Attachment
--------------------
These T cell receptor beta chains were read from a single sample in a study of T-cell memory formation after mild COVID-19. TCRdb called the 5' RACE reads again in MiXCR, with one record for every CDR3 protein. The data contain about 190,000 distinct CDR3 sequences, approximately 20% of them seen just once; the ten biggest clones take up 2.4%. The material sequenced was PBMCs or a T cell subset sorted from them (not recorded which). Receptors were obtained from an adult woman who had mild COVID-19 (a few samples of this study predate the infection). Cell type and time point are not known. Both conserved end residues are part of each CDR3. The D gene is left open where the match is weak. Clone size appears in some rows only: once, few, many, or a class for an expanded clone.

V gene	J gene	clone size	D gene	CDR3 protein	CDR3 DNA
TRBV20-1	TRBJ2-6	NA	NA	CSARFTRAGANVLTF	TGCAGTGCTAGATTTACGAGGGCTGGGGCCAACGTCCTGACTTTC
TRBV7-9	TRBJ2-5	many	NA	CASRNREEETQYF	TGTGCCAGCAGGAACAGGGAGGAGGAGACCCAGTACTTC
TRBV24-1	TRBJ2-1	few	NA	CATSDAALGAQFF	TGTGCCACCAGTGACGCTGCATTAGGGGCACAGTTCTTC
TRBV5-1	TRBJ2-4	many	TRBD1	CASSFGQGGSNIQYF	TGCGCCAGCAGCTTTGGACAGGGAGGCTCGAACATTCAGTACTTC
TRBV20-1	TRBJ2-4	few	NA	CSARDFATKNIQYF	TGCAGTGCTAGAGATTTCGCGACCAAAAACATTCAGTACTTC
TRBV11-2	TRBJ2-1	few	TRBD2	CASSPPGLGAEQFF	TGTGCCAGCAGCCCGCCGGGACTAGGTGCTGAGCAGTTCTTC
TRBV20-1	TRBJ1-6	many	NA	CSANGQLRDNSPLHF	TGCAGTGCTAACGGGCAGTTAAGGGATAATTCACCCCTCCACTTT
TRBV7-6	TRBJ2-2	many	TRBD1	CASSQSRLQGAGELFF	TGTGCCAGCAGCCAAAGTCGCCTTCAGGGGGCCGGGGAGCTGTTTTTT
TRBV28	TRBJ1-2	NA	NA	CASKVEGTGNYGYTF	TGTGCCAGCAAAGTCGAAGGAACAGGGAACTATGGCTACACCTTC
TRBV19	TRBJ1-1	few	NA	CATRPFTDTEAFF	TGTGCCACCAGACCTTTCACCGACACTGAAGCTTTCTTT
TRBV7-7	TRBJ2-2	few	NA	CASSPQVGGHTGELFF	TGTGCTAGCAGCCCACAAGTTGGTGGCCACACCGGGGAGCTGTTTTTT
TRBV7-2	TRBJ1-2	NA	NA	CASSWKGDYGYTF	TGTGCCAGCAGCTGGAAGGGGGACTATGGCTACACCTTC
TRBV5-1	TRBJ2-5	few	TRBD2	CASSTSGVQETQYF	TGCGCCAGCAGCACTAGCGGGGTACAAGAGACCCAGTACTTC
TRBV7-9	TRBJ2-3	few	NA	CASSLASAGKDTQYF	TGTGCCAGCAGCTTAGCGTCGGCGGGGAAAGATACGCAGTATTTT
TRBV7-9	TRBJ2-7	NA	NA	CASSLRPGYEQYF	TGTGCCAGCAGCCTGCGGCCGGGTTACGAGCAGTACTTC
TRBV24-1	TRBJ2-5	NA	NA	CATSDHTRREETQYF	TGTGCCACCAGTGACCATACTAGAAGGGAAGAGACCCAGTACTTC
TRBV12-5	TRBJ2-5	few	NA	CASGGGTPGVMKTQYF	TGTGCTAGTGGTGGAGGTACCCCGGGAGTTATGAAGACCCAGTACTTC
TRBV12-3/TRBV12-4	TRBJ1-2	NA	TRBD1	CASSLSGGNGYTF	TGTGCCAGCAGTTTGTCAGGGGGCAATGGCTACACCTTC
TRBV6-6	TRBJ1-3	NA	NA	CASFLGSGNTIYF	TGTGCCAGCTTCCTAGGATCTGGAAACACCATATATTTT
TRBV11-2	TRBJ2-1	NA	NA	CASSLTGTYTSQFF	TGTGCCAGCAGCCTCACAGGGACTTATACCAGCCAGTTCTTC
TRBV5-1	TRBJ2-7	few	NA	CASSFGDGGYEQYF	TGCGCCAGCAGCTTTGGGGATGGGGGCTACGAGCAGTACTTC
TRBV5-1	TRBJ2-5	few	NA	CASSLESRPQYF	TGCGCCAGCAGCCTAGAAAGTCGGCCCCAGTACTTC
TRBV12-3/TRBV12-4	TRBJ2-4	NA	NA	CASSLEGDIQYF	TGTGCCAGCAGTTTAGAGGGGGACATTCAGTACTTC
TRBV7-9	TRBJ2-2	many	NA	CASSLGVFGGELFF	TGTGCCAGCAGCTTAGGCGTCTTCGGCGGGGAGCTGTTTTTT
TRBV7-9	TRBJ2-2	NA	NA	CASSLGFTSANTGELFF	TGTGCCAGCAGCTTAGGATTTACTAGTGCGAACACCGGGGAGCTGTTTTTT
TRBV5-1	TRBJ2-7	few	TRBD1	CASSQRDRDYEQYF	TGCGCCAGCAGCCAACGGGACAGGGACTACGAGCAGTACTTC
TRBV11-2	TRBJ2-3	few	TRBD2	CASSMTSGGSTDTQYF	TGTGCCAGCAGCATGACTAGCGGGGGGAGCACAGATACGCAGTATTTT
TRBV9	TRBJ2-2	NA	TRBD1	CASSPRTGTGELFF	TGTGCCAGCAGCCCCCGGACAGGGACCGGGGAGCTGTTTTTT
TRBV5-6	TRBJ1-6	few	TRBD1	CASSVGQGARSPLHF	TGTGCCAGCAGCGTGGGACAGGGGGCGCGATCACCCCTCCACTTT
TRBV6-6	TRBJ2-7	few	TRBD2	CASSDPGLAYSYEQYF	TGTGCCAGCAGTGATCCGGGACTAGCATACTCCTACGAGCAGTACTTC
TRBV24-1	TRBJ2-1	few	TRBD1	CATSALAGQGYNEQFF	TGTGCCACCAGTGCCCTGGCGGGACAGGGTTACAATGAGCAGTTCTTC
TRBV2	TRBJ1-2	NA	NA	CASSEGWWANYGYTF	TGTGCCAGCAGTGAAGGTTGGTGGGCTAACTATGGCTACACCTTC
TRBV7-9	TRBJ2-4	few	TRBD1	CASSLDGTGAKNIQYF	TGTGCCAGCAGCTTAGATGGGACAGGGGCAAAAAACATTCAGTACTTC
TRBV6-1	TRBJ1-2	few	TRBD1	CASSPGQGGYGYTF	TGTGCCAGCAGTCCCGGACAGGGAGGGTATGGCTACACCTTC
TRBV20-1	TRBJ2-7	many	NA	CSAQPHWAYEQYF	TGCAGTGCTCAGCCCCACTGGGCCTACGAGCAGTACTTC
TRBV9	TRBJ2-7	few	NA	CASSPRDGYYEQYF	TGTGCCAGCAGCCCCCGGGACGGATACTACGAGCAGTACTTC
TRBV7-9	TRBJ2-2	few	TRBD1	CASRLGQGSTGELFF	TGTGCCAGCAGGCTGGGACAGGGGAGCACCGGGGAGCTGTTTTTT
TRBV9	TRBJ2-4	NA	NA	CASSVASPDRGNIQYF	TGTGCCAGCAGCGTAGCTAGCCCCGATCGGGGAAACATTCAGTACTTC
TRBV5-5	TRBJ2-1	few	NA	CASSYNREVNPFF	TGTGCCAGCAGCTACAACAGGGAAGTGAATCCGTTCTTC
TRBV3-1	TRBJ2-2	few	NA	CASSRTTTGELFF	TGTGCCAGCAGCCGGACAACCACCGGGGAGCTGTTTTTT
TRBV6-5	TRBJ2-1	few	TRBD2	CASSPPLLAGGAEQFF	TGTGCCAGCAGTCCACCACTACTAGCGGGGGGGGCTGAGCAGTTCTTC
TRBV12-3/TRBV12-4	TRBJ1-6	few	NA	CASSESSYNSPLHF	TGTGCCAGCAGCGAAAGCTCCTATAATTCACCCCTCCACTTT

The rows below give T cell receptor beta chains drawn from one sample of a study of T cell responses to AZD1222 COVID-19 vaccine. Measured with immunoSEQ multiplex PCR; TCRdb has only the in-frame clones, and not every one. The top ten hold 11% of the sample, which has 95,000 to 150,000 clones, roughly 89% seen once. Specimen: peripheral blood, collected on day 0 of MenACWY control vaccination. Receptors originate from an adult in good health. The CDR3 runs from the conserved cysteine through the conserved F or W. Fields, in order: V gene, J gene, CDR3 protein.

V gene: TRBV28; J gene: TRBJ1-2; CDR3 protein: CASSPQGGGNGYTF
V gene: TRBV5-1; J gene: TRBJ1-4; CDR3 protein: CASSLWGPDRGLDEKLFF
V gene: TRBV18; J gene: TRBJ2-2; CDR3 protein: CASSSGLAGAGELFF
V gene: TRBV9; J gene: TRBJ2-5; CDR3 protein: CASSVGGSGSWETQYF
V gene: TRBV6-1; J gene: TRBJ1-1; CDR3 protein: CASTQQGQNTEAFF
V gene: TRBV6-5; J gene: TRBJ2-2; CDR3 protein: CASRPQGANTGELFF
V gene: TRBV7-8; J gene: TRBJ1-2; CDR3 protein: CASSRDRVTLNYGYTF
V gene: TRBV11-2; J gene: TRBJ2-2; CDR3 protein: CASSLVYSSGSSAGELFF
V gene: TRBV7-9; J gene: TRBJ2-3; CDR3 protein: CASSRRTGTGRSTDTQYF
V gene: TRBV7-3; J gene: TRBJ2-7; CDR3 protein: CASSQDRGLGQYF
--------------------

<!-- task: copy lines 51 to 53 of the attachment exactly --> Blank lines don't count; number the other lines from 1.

V gene: TRBV6-5; J gene: TRBJ2-2; CDR3 protein: CASRPQGANTGELFF
V gene: TRBV7-8; J gene: TRBJ1-2; CDR3 protein: CASSRDRVTLNYGYTF
V gene: TRBV11-2; J gene: TRBJ2-2; CDR3 protein: CASSLVYSSGSSAGELFF